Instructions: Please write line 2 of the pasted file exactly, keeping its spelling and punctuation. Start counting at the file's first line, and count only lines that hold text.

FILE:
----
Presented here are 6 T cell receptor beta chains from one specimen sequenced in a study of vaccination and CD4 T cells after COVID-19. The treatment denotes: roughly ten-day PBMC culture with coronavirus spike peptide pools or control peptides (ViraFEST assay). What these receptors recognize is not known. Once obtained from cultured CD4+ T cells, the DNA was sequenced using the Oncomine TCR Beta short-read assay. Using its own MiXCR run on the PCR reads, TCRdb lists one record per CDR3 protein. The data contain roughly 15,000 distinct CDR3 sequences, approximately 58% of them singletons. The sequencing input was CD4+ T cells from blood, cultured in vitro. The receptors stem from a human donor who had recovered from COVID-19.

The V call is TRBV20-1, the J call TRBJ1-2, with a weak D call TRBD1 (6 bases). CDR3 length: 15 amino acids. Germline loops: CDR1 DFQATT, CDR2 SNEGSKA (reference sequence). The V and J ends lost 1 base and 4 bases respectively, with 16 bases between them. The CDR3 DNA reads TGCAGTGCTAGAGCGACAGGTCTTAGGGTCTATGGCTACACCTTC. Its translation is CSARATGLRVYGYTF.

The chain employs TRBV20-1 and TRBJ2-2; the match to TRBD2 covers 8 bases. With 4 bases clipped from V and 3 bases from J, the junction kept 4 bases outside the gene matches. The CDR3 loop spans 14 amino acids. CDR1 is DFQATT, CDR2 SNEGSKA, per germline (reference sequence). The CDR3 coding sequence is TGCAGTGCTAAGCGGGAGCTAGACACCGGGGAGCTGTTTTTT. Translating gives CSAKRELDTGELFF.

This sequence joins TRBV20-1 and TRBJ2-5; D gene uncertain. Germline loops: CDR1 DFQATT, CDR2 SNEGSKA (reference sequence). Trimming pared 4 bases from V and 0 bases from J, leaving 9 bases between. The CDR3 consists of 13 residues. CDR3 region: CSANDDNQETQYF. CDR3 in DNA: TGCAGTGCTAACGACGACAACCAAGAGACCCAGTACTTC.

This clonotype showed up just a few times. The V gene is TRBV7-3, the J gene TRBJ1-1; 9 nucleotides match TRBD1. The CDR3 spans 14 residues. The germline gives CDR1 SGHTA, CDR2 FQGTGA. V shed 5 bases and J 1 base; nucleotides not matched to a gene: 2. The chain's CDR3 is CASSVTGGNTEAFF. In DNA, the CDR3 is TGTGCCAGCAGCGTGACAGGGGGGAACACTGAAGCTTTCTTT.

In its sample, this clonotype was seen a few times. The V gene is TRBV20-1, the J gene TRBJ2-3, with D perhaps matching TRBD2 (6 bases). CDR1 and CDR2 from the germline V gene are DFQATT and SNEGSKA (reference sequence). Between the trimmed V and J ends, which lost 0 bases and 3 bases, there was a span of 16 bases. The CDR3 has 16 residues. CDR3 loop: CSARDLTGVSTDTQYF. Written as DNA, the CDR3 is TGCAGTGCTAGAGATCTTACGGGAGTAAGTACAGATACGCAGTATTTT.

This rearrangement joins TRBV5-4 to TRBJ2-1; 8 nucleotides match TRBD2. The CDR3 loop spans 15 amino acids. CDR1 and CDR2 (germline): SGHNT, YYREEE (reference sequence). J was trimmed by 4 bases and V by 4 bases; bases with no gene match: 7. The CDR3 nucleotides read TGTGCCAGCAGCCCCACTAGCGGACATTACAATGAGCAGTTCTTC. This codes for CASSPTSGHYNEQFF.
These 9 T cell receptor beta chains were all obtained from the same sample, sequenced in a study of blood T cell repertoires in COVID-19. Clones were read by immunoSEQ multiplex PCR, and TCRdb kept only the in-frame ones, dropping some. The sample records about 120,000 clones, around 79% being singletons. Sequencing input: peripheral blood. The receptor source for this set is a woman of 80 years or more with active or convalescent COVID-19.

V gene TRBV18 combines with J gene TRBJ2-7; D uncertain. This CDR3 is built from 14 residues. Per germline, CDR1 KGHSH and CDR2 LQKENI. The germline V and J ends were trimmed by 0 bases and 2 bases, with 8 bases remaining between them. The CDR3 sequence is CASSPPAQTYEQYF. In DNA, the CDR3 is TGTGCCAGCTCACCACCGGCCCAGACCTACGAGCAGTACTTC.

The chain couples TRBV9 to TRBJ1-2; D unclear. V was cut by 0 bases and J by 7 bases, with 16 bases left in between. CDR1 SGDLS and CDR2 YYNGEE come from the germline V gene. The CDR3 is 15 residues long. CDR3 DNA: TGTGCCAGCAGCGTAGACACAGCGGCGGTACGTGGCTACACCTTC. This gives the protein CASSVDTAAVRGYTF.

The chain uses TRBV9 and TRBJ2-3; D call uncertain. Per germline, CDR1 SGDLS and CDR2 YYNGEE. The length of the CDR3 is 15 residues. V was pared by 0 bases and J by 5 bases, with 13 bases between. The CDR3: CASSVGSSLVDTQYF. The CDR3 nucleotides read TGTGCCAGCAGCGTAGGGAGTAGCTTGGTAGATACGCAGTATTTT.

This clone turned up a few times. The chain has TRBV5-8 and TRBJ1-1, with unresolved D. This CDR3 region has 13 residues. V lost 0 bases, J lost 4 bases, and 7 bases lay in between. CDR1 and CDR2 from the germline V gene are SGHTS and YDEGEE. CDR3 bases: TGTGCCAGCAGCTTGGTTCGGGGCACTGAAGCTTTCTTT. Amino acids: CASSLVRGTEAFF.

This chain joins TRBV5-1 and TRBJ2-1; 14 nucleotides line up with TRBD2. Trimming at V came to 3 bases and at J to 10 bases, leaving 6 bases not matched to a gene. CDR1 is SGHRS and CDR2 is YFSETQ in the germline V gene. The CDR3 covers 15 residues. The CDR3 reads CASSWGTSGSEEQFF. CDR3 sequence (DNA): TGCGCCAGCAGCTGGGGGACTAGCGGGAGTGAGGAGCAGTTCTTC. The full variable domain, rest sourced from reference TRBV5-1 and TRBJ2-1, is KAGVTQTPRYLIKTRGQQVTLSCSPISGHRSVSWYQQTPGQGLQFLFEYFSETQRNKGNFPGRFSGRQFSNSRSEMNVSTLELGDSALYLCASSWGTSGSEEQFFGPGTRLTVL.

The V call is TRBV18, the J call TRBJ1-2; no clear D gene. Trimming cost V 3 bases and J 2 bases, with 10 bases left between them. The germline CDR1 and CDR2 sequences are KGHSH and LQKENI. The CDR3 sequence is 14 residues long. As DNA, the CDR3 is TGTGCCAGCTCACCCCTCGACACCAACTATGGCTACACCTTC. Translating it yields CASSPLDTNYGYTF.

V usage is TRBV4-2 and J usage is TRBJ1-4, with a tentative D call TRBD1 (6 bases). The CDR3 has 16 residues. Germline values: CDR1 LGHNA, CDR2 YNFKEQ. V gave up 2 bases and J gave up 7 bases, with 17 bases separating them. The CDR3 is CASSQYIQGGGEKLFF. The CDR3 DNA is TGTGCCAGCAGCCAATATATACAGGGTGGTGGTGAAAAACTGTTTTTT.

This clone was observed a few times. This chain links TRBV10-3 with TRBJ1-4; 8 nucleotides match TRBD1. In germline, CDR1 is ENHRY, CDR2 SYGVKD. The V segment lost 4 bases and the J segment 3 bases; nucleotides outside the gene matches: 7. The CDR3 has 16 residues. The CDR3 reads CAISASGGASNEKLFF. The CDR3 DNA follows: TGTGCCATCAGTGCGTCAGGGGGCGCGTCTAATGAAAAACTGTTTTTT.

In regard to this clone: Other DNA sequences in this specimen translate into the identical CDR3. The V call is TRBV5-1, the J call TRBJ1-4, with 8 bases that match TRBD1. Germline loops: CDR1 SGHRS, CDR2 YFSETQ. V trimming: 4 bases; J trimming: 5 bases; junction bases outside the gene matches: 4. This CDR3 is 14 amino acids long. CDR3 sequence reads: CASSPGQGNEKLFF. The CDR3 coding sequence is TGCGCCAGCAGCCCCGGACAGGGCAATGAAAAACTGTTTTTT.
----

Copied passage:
The V call is TRBV20-1, the J call TRBJ1-2, with a weak D call TRBD1 (6 bases). CDR3 length: 15 amino acids. Germline loops: CDR1 DFQATT, CDR2 SNEGSKA (reference sequence). The V and J ends lost 1 base and 4 bases respectively, with 16 bases between them. The CDR3 DNA reads TGCAGTGCTAGAGCGACAGGTCTTAGGGTCTATGGCTACACCTTC. Its translation is CSARATGLRVYGYTF.